Wako-ji Buddhist Temple and pomegranates in Osaka, Japan photographs by Sydney Solis. The haibun Pomegranates has been published in MacQueen’s McQuinterly Arts and Literary Journal. The haibun was inspired by this place and its pomegranates.
I wrote the haibun Me & Mu 無 after visiting the Saihō-ji 西芳寺 Zen Temple in 2018. We were required to do sutra copying before viewing its famous moss gardens and landscape, which prepared our minds for the sublime event. I’m grateful and honored to announce that Me & Mu 無 is published in The Haibun Journal 4:1. I … Continue reading My Me & Mu 無 Haibun Published in The Haibun Journal
Prize-winning photo of the Tempozan Ferris Wheel in Osaka is available at Studio Sol on Society6. The pandemic had a funny effect on me. After what seemed like two years sitting inside our Orlando living room staring at my husband, getting cast in independent films got me out in the world again. Hence, the slowdown … Continue reading Haiku, Haibun, Book News, Mythology and More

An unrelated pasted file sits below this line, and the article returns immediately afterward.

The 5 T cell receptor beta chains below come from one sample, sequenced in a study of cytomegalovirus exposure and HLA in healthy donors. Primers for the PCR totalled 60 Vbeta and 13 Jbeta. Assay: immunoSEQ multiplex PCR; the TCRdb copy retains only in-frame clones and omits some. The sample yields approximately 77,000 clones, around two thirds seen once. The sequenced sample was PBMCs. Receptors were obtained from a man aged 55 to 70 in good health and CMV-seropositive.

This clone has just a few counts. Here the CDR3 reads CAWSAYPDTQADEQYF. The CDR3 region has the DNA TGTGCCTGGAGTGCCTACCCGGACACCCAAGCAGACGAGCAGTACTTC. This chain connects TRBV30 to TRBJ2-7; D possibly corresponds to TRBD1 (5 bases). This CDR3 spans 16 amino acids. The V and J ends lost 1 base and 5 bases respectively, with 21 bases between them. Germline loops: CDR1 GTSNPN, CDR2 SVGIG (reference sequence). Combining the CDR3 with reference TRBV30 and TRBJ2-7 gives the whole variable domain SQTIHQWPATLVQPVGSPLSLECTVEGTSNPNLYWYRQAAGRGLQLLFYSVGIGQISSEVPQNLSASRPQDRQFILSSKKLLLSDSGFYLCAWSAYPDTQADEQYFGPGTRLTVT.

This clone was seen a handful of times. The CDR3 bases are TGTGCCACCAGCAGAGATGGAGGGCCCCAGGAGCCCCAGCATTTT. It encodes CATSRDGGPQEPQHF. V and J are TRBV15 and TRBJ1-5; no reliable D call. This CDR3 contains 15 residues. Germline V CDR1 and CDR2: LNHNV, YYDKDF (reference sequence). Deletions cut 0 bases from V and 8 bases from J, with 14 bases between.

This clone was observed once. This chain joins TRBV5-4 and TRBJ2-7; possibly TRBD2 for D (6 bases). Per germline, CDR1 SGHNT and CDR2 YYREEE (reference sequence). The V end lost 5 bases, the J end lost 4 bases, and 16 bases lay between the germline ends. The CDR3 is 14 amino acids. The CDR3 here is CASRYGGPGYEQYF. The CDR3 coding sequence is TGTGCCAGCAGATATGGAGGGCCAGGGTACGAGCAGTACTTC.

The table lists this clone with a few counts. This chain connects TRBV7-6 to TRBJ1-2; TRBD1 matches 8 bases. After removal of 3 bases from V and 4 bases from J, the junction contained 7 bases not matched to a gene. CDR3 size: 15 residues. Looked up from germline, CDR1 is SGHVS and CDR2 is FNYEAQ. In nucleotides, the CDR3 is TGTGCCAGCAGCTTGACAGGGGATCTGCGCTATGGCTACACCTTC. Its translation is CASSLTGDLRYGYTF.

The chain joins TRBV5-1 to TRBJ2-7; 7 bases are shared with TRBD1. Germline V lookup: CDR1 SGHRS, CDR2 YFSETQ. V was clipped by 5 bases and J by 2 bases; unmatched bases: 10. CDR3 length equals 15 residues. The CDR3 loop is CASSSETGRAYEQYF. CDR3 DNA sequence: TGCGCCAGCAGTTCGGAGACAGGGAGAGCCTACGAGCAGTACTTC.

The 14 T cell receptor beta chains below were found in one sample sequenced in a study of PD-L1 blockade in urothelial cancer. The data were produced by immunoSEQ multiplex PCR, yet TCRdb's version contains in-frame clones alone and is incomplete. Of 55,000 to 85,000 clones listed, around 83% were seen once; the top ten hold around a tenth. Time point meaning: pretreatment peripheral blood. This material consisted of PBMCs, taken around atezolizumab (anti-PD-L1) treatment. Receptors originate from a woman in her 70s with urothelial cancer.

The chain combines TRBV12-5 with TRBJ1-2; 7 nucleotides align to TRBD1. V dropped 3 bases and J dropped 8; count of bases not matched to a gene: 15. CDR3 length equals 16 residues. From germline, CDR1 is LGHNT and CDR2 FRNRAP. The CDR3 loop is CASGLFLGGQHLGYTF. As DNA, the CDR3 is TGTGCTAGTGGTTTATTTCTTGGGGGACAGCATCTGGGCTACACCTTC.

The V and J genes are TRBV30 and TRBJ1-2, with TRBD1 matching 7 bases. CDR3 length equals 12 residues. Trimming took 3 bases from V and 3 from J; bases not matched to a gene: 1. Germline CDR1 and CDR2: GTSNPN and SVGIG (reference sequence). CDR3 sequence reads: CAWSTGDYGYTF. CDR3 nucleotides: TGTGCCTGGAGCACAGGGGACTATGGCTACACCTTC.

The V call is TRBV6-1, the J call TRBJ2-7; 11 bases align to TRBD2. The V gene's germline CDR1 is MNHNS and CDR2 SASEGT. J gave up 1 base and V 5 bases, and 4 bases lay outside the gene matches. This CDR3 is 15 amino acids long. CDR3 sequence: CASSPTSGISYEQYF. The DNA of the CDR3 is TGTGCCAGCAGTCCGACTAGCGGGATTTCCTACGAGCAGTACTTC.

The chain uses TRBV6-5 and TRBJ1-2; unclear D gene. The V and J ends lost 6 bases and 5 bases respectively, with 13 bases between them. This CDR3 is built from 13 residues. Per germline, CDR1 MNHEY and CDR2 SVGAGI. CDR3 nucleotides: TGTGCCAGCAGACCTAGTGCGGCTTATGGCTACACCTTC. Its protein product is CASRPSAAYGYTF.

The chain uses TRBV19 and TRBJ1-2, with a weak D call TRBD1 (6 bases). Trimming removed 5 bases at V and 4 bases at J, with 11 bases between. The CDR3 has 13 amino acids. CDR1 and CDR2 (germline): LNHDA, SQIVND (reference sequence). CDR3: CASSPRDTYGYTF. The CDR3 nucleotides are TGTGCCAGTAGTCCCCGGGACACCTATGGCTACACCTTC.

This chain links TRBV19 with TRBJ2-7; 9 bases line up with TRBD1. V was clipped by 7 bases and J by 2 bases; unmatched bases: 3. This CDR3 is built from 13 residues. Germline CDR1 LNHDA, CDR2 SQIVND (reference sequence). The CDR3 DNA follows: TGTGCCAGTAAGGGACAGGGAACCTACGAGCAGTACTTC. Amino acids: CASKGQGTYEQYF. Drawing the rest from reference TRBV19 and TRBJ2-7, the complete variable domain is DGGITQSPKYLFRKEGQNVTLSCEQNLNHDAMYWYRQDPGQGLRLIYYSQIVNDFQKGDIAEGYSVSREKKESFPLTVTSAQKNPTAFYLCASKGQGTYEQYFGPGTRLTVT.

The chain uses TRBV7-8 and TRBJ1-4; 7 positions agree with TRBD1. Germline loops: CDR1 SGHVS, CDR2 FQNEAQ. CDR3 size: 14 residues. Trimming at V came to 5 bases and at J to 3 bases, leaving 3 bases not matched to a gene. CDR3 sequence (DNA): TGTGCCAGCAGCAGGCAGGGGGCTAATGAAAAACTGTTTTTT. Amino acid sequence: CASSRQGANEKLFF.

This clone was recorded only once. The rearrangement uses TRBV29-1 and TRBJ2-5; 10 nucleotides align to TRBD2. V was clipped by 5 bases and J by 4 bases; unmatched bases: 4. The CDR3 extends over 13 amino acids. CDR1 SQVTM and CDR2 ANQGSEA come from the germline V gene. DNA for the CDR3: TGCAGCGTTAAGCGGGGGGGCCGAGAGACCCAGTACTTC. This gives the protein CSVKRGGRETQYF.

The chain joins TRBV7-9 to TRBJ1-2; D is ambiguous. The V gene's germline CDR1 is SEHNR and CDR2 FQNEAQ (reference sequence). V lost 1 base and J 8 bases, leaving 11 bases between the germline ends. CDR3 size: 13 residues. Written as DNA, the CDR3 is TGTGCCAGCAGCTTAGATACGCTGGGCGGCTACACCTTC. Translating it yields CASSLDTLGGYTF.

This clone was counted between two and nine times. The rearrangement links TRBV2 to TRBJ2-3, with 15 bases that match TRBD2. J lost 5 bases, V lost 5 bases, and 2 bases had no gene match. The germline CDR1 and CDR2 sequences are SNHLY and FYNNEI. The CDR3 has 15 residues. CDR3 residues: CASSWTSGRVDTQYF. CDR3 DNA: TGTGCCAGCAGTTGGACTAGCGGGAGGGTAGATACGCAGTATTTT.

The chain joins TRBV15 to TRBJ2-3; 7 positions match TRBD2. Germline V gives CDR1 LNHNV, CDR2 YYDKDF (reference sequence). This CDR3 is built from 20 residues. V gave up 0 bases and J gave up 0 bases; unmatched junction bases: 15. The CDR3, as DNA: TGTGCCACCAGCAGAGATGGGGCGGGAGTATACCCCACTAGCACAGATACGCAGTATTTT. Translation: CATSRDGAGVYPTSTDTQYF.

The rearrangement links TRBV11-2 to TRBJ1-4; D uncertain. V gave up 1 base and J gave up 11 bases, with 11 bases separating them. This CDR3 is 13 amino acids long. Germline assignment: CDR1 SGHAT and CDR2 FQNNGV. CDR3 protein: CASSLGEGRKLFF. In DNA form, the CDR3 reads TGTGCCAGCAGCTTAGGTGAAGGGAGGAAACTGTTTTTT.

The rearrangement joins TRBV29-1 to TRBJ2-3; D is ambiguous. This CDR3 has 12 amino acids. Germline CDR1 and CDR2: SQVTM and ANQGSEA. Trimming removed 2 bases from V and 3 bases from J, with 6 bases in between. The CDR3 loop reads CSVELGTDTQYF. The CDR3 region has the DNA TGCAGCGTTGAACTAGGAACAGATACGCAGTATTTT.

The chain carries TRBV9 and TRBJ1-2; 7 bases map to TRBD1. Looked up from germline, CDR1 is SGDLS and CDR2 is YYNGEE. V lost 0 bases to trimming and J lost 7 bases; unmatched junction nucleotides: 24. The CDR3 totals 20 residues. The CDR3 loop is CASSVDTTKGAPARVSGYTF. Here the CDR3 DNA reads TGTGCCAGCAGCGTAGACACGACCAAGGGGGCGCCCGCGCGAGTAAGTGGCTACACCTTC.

The moss garden and pond at Tofukuji Buddhist Temple in Kyoto reminded me of the famous Basho haiku poem about a frog.
A round up of new haiku books, haibun journals, video haiku and a contest. Some I am published in. Have a look!
Photo Haiku No. 1 by Sydney Solis celebrates the beauty of azaleas.
Attending Hailstone Haiku Circle's online Kukai in horizontal position at 2 a.m. here from my bed in Florida last Sunday, I enjoyed seeing and hearing via Zoom some dear old friends and new faces from my haiku circle in Japan. The theme of the haiku reading and sharing was endings and beginnings, and founder Stephen Gill … Continue reading Bashō in Osaka, His Final Haiku and New Beginnings
A compendium of different Haiku, Haibun and Photo Haiku books, contests and websites.
Art and literature lovers, culture and language junkies - join me and some amazing global group of artists and writers for the Luz Del Mes Tri-Anthology Virtual Conference Oct. 31- Nov. 1.
An 850-year-old Goshinboku, sacred camphor tree, at Nachi Taisha Grand Shrine, Wakayama Prefecture, Japan greets pilgrims walking the Kumano Kodo.